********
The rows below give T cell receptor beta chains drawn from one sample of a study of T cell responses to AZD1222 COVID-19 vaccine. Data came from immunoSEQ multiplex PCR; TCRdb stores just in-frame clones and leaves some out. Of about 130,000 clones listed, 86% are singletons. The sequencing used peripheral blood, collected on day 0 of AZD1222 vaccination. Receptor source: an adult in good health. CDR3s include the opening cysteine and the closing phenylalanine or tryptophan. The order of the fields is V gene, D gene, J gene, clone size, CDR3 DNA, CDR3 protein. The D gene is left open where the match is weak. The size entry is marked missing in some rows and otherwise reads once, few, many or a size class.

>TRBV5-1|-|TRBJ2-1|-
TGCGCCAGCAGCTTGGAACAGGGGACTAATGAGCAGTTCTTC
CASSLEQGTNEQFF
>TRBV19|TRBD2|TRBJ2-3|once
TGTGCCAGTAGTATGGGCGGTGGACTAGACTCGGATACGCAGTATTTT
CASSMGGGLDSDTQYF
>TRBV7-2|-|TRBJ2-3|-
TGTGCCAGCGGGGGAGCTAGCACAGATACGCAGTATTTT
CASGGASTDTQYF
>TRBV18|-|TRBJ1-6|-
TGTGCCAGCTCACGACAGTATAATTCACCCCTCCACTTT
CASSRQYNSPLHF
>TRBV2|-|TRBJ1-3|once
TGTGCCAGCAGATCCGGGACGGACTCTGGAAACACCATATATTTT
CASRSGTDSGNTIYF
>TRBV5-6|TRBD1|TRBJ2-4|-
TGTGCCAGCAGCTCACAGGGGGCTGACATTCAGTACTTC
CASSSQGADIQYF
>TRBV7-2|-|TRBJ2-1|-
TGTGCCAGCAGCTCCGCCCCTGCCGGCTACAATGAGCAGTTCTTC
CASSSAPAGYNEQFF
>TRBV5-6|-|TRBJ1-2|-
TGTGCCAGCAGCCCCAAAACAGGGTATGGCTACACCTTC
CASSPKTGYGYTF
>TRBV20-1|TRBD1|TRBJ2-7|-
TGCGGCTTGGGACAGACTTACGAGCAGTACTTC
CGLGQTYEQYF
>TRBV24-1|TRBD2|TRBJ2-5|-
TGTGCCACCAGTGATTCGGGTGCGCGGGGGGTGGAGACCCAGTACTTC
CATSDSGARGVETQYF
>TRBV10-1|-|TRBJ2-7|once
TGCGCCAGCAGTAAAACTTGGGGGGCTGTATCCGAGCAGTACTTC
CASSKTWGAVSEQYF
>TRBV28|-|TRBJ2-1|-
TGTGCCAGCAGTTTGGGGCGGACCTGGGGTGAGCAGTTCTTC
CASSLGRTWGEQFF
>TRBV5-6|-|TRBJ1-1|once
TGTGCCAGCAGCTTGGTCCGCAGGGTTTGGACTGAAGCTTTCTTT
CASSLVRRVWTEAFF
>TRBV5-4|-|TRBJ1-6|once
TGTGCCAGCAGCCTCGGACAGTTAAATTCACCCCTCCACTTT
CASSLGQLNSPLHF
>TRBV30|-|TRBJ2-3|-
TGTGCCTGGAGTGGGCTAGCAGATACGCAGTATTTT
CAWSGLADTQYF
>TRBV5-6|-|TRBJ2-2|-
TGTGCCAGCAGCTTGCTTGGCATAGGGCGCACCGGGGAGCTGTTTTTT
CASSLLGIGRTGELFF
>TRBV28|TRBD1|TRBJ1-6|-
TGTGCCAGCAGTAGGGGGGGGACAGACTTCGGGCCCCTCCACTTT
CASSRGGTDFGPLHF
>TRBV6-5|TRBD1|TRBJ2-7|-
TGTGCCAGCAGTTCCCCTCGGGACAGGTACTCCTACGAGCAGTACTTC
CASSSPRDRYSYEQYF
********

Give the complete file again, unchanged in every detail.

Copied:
The rows below give T cell receptor beta chains drawn from one sample of a study of T cell responses to AZD1222 COVID-19 vaccine. Data came from immunoSEQ multiplex PCR; TCRdb stores just in-frame clones and leaves some out. Of about 130,000 clones listed, 86% are singletons. The sequencing used peripheral blood, collected on day 0 of AZD1222 vaccination. Receptor source: an adult in good health. CDR3s include the opening cysteine and the closing phenylalanine or tryptophan. The order of the fields is V gene, D gene, J gene, clone size, CDR3 DNA, CDR3 protein. The D gene is left open where the match is weak. The size entry is marked missing in some rows and otherwise reads once, few, many or a size class.

>TRBV5-1|-|TRBJ2-1|-
TGCGCCAGCAGCTTGGAACAGGGGACTAATGAGCAGTTCTTC
CASSLEQGTNEQFF
>TRBV19|TRBD2|TRBJ2-3|once
TGTGCCAGTAGTATGGGCGGTGGACTAGACTCGGATACGCAGTATTTT
CASSMGGGLDSDTQYF
>TRBV7-2|-|TRBJ2-3|-
TGTGCCAGCGGGGGAGCTAGCACAGATACGCAGTATTTT
CASGGASTDTQYF
>TRBV18|-|TRBJ1-6|-
TGTGCCAGCTCACGACAGTATAATTCACCCCTCCACTTT
CASSRQYNSPLHF
>TRBV2|-|TRBJ1-3|once
TGTGCCAGCAGATCCGGGACGGACTCTGGAAACACCATATATTTT
CASRSGTDSGNTIYF
>TRBV5-6|TRBD1|TRBJ2-4|-
TGTGCCAGCAGCTCACAGGGGGCTGACATTCAGTACTTC
CASSSQGADIQYF
>TRBV7-2|-|TRBJ2-1|-
TGTGCCAGCAGCTCCGCCCCTGCCGGCTACAATGAGCAGTTCTTC
CASSSAPAGYNEQFF
>TRBV5-6|-|TRBJ1-2|-
TGTGCCAGCAGCCCCAAAACAGGGTATGGCTACACCTTC
CASSPKTGYGYTF
>TRBV20-1|TRBD1|TRBJ2-7|-
TGCGGCTTGGGACAGACTTACGAGCAGTACTTC
CGLGQTYEQYF
>TRBV24-1|TRBD2|TRBJ2-5|-
TGTGCCACCAGTGATTCGGGTGCGCGGGGGGTGGAGACCCAGTACTTC
CATSDSGARGVETQYF
>TRBV10-1|-|TRBJ2-7|once
TGCGCCAGCAGTAAAACTTGGGGGGCTGTATCCGAGCAGTACTTC
CASSKTWGAVSEQYF
>TRBV28|-|TRBJ2-1|-
TGTGCCAGCAGTTTGGGGCGGACCTGGGGTGAGCAGTTCTTC
CASSLGRTWGEQFF
>TRBV5-6|-|TRBJ1-1|once
TGTGCCAGCAGCTTGGTCCGCAGGGTTTGGACTGAAGCTTTCTTT
CASSLVRRVWTEAFF
>TRBV5-4|-|TRBJ1-6|once
TGTGCCAGCAGCCTCGGACAGTTAAATTCACCCCTCCACTTT
CASSLGQLNSPLHF
>TRBV30|-|TRBJ2-3|-
TGTGCCTGGAGTGGGCTAGCAGATACGCAGTATTTT
CAWSGLADTQYF
>TRBV5-6|-|TRBJ2-2|-
TGTGCCAGCAGCTTGCTTGGCATAGGGCGCACCGGGGAGCTGTTTTTT
CASSLLGIGRTGELFF
>TRBV28|TRBD1|TRBJ1-6|-
TGTGCCAGCAGTAGGGGGGGGACAGACTTCGGGCCCCTCCACTTT
CASSRGGTDFGPLHF
>TRBV6-5|TRBD1|TRBJ2-7|-
TGTGCCAGCAGTTCCCCTCGGGACAGGTACTCCTACGAGCAGTACTTC
CASSSPRDRYSYEQYF